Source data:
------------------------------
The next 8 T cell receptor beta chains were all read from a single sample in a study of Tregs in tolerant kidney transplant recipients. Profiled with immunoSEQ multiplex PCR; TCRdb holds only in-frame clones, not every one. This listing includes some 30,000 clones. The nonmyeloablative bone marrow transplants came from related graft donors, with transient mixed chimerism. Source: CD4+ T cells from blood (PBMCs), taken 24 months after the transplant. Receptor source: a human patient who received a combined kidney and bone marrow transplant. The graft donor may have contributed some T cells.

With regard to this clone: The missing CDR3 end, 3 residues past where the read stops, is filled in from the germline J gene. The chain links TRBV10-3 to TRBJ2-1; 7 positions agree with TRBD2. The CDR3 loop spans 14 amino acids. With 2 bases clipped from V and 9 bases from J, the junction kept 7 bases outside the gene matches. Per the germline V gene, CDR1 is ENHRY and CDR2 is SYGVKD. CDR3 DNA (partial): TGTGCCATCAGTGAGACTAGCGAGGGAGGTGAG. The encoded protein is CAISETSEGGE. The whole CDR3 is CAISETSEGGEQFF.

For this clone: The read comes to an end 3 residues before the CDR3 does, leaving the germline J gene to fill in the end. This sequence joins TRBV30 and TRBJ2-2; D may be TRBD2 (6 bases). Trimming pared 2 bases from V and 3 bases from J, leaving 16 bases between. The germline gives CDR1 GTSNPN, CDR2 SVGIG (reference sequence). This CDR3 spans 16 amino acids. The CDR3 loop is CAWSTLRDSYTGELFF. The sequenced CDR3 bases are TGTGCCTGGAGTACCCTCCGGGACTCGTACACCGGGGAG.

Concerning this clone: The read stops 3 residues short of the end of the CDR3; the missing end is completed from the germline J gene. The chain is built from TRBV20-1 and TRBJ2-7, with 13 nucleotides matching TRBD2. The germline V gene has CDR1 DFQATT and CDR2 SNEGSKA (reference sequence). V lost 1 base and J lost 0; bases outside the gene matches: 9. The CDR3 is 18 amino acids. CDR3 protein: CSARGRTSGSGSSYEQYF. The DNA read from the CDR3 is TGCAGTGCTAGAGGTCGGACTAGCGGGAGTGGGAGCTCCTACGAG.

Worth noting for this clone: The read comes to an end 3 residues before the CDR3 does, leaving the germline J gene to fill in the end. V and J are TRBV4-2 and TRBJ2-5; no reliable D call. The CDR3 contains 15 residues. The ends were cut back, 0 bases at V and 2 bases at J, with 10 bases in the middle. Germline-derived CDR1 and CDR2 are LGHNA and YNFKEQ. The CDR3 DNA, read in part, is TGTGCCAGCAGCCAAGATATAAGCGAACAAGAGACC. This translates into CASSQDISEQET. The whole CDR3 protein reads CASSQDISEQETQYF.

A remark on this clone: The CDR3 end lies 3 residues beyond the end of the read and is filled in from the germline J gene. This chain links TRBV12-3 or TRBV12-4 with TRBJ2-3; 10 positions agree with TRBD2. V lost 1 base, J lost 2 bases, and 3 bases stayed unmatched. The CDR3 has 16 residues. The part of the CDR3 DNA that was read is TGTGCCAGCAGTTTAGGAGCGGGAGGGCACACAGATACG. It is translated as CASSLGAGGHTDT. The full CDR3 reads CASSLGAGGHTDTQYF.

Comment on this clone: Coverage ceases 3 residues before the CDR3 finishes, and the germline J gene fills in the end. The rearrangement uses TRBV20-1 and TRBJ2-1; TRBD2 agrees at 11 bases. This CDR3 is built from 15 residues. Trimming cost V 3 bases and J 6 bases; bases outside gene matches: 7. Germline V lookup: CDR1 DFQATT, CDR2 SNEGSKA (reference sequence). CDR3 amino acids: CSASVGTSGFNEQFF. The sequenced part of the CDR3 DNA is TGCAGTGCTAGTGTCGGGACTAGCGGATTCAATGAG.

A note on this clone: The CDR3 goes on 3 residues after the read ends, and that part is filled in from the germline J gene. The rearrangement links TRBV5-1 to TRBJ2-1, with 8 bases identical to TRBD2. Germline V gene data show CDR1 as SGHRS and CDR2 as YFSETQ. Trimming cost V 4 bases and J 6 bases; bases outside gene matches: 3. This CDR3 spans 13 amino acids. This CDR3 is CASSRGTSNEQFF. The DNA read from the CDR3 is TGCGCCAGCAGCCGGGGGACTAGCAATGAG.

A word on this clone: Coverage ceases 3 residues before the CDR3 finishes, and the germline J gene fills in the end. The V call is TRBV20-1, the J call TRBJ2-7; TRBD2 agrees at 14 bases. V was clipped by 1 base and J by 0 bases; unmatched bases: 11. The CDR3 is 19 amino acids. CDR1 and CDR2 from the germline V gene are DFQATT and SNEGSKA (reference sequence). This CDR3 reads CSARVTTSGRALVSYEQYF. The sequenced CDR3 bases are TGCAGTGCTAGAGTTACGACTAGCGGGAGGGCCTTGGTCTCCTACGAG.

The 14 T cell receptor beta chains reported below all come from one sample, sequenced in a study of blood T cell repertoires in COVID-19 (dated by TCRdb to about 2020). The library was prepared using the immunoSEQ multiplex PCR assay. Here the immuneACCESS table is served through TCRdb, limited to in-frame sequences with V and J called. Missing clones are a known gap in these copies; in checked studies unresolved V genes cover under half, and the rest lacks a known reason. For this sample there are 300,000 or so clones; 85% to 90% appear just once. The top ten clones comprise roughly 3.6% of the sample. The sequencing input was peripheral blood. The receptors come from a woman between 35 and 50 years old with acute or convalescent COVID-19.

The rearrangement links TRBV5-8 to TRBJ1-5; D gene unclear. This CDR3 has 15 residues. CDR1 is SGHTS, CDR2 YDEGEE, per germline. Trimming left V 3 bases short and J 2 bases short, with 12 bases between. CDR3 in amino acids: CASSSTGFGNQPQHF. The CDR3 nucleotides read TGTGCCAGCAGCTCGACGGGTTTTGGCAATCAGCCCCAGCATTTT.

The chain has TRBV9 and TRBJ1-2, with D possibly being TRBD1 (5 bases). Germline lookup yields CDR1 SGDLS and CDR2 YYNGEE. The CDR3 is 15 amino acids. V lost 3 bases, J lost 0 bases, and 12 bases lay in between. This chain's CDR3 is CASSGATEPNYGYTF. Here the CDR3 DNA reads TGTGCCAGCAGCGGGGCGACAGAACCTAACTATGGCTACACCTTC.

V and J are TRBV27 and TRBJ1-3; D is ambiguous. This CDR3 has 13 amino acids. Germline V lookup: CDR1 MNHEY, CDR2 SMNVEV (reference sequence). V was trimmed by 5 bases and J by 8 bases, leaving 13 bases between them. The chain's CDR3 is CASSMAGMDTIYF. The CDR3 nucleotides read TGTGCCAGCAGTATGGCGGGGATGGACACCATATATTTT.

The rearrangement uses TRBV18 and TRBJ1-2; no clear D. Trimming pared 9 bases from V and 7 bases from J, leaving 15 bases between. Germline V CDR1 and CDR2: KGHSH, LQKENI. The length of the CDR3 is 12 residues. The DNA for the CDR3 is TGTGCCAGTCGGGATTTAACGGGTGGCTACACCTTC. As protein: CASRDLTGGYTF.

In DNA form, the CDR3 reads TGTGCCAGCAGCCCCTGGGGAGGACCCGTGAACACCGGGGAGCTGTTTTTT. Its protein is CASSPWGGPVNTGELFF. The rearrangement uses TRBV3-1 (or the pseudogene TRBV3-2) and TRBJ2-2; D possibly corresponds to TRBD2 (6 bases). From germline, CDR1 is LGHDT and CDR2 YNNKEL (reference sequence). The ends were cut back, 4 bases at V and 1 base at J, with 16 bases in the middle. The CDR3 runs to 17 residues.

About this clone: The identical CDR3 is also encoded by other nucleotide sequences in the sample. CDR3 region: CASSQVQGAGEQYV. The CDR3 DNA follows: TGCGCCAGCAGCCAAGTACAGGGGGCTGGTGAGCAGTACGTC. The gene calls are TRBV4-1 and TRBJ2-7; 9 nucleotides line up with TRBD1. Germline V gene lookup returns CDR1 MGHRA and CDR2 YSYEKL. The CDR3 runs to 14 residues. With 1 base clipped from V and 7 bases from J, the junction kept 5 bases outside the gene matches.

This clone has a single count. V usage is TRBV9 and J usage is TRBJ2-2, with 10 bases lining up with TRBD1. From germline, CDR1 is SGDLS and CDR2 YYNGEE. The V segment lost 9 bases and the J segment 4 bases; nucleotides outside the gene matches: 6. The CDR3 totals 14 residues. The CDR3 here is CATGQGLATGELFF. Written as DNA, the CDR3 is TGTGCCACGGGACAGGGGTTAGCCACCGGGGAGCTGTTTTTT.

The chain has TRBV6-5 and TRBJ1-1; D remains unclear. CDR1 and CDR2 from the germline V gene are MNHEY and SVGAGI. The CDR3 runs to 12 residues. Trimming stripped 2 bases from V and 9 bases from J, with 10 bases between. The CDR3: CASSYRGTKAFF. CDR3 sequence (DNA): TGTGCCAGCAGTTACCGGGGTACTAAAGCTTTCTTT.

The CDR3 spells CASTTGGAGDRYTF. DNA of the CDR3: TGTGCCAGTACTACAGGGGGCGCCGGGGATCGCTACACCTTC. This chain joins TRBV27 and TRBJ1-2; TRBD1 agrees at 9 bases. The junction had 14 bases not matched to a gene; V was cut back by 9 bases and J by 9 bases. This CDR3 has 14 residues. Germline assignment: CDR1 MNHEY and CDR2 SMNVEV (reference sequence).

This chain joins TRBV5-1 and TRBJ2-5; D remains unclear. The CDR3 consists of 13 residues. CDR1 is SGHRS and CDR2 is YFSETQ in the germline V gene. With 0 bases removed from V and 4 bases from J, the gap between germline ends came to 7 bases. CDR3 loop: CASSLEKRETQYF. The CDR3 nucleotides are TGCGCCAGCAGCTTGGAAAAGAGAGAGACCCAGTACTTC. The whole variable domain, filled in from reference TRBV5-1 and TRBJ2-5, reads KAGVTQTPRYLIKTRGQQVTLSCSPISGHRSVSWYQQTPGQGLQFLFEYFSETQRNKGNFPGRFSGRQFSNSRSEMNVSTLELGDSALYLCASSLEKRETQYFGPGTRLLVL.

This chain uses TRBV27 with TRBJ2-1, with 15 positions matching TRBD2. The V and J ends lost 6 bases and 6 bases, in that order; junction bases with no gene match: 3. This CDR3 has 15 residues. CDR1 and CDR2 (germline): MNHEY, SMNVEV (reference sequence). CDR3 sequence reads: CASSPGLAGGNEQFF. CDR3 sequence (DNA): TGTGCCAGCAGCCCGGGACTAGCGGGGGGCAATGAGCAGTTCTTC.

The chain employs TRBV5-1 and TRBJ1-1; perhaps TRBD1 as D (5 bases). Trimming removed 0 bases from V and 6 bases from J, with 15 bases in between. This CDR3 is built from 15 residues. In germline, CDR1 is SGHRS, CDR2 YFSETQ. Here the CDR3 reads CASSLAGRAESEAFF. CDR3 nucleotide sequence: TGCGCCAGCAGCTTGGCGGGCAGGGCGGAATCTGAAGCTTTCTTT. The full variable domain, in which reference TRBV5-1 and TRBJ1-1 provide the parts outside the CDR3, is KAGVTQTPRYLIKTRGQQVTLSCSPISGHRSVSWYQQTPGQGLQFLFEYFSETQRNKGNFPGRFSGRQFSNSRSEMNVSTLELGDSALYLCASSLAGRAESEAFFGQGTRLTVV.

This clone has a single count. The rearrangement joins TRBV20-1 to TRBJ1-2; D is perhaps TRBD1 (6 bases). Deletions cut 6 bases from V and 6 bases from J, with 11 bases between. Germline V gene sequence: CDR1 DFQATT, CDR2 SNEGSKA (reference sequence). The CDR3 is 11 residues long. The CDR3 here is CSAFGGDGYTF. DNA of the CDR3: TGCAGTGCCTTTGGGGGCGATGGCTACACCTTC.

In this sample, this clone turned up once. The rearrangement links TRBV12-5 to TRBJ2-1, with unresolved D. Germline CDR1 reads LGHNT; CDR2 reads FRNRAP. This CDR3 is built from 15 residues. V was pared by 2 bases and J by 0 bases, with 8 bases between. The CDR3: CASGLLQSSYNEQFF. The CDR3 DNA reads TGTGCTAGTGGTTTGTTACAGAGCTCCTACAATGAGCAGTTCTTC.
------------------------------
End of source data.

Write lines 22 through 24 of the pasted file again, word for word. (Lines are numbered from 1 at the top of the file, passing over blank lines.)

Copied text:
The chain employs TRBV5-1 and TRBJ1-1; perhaps TRBD1 as D (5 bases). Trimming removed 0 bases from V and 6 bases from J, with 15 bases in between. This CDR3 is built from 15 residues. In germline, CDR1 is SGHRS, CDR2 YFSETQ. Here the CDR3 reads CASSLAGRAESEAFF. CDR3 nucleotide sequence: TGCGCCAGCAGCTTGGCGGGCAGGGCGGAATCTGAAGCTTTCTTT. The full variable domain, in which reference TRBV5-1 and TRBJ1-1 provide the parts outside the CDR3, is KAGVTQTPRYLIKTRGQQVTLSCSPISGHRSVSWYQQTPGQGLQFLFEYFSETQRNKGNFPGRFSGRQFSNSRSEMNVSTLELGDSALYLCASSLAGRAESEAFFGQGTRLTVV.

This clone has a single count. The rearrangement joins TRBV20-1 to TRBJ1-2; D is perhaps TRBD1 (6 bases). Deletions cut 6 bases from V and 6 bases from J, with 11 bases between. Germline V gene sequence: CDR1 DFQATT, CDR2 SNEGSKA (reference sequence). The CDR3 is 11 residues long. The CDR3 here is CSAFGGDGYTF. DNA of the CDR3: TGCAGTGCCTTTGGGGGCGATGGCTACACCTTC.

In this sample, this clone turned up once. The rearrangement links TRBV12-5 to TRBJ2-1, with unresolved D. Germline CDR1 reads LGHNT; CDR2 reads FRNRAP. This CDR3 is built from 15 residues. V was pared by 2 bases and J by 0 bases, with 8 bases between. The CDR3: CASGLLQSSYNEQFF. The CDR3 DNA reads TGTGCTAGTGGTTTGTTACAGAGCTCCTACAATGAGCAGTTCTTC.